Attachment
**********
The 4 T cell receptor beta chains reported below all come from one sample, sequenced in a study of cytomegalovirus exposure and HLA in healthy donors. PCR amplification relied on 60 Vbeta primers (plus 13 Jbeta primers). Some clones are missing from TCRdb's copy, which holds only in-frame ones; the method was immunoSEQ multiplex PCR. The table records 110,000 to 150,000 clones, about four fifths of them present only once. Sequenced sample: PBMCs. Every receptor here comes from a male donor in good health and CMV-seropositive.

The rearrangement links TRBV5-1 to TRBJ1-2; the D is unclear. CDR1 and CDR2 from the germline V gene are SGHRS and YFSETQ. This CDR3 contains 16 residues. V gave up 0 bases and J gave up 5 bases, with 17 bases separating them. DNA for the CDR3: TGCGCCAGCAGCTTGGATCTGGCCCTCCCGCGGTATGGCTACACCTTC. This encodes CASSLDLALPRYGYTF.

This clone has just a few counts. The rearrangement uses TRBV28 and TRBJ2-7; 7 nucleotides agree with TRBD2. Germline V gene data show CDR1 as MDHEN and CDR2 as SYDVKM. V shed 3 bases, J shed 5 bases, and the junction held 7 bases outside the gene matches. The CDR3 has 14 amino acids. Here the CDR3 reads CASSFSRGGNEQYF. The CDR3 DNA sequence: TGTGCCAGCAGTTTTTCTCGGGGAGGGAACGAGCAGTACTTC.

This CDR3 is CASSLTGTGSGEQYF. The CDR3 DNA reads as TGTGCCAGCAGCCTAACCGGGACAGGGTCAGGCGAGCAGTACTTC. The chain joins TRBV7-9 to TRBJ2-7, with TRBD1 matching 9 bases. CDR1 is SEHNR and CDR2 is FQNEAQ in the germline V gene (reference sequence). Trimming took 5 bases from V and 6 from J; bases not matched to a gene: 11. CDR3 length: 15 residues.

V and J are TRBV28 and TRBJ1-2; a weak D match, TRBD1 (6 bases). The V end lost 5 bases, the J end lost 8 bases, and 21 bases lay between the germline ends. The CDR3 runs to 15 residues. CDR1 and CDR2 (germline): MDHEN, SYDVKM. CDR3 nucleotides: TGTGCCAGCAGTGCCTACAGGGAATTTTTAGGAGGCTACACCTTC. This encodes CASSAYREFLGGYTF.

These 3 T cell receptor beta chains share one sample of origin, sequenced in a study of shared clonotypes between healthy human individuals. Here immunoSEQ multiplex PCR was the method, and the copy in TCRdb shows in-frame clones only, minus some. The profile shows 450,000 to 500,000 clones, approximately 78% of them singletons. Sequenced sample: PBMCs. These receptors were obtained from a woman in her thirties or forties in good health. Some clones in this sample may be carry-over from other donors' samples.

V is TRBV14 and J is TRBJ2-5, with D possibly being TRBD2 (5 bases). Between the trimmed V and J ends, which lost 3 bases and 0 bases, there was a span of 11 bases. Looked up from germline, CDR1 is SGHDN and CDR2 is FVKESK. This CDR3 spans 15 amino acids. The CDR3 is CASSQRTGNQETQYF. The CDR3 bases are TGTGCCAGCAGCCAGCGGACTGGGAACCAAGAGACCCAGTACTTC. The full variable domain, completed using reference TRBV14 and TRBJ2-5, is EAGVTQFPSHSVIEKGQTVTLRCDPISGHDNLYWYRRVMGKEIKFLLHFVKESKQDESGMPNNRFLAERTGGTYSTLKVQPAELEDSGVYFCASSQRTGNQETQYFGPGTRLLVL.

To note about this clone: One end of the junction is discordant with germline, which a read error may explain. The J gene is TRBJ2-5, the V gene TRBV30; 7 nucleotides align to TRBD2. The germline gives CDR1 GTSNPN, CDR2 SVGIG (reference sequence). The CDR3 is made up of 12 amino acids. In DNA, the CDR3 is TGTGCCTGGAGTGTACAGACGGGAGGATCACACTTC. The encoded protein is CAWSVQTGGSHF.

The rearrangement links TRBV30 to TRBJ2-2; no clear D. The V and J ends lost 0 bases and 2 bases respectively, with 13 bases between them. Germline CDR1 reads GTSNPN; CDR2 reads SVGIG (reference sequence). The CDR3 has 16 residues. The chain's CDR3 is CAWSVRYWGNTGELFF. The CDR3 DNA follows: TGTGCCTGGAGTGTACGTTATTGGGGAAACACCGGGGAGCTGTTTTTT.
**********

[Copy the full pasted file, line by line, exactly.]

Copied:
The 4 T cell receptor beta chains reported below all come from one sample, sequenced in a study of cytomegalovirus exposure and HLA in healthy donors. PCR amplification relied on 60 Vbeta primers (plus 13 Jbeta primers). Some clones are missing from TCRdb's copy, which holds only in-frame ones; the method was immunoSEQ multiplex PCR. The table records 110,000 to 150,000 clones, about four fifths of them present only once. Sequenced sample: PBMCs. Every receptor here comes from a male donor in good health and CMV-seropositive.

The rearrangement links TRBV5-1 to TRBJ1-2; the D is unclear. CDR1 and CDR2 from the germline V gene are SGHRS and YFSETQ. This CDR3 contains 16 residues. V gave up 0 bases and J gave up 5 bases, with 17 bases separating them. DNA for the CDR3: TGCGCCAGCAGCTTGGATCTGGCCCTCCCGCGGTATGGCTACACCTTC. This encodes CASSLDLALPRYGYTF.

This clone has just a few counts. The rearrangement uses TRBV28 and TRBJ2-7; 7 nucleotides agree with TRBD2. Germline V gene data show CDR1 as MDHEN and CDR2 as SYDVKM. V shed 3 bases, J shed 5 bases, and the junction held 7 bases outside the gene matches. The CDR3 has 14 amino acids. Here the CDR3 reads CASSFSRGGNEQYF. The CDR3 DNA sequence: TGTGCCAGCAGTTTTTCTCGGGGAGGGAACGAGCAGTACTTC.

This CDR3 is CASSLTGTGSGEQYF. The CDR3 DNA reads as TGTGCCAGCAGCCTAACCGGGACAGGGTCAGGCGAGCAGTACTTC. The chain joins TRBV7-9 to TRBJ2-7, with TRBD1 matching 9 bases. CDR1 is SEHNR and CDR2 is FQNEAQ in the germline V gene (reference sequence). Trimming took 5 bases from V and 6 from J; bases not matched to a gene: 11. CDR3 length: 15 residues.

V and J are TRBV28 and TRBJ1-2; a weak D match, TRBD1 (6 bases). The V end lost 5 bases, the J end lost 8 bases, and 21 bases lay between the germline ends. The CDR3 runs to 15 residues. CDR1 and CDR2 (germline): MDHEN, SYDVKM. CDR3 nucleotides: TGTGCCAGCAGTGCCTACAGGGAATTTTTAGGAGGCTACACCTTC. This encodes CASSAYREFLGGYTF.

These 3 T cell receptor beta chains share one sample of origin, sequenced in a study of shared clonotypes between healthy human individuals. Here immunoSEQ multiplex PCR was the method, and the copy in TCRdb shows in-frame clones only, minus some. The profile shows 450,000 to 500,000 clones, approximately 78% of them singletons. Sequenced sample: PBMCs. These receptors were obtained from a woman in her thirties or forties in good health. Some clones in this sample may be carry-over from other donors' samples.

V is TRBV14 and J is TRBJ2-5, with D possibly being TRBD2 (5 bases). Between the trimmed V and J ends, which lost 3 bases and 0 bases, there was a span of 11 bases. Looked up from germline, CDR1 is SGHDN and CDR2 is FVKESK. This CDR3 spans 15 amino acids. The CDR3 is CASSQRTGNQETQYF. The CDR3 bases are TGTGCCAGCAGCCAGCGGACTGGGAACCAAGAGACCCAGTACTTC. The full variable domain, completed using reference TRBV14 and TRBJ2-5, is EAGVTQFPSHSVIEKGQTVTLRCDPISGHDNLYWYRRVMGKEIKFLLHFVKESKQDESGMPNNRFLAERTGGTYSTLKVQPAELEDSGVYFCASSQRTGNQETQYFGPGTRLLVL.

To note about this clone: One end of the junction is discordant with germline, which a read error may explain. The J gene is TRBJ2-5, the V gene TRBV30; 7 nucleotides align to TRBD2. The germline gives CDR1 GTSNPN, CDR2 SVGIG (reference sequence). The CDR3 is made up of 12 amino acids. In DNA, the CDR3 is TGTGCCTGGAGTGTACAGACGGGAGGATCACACTTC. The encoded protein is CAWSVQTGGSHF.

The rearrangement links TRBV30 to TRBJ2-2; no clear D. The V and J ends lost 0 bases and 2 bases respectively, with 13 bases between them. Germline CDR1 reads GTSNPN; CDR2 reads SVGIG (reference sequence). The CDR3 has 16 residues. The chain's CDR3 is CAWSVRYWGNTGELFF. The CDR3 DNA follows: TGTGCCTGGAGTGTACGTTATTGGGGAAACACCGGGGAGCTGTTTTTT.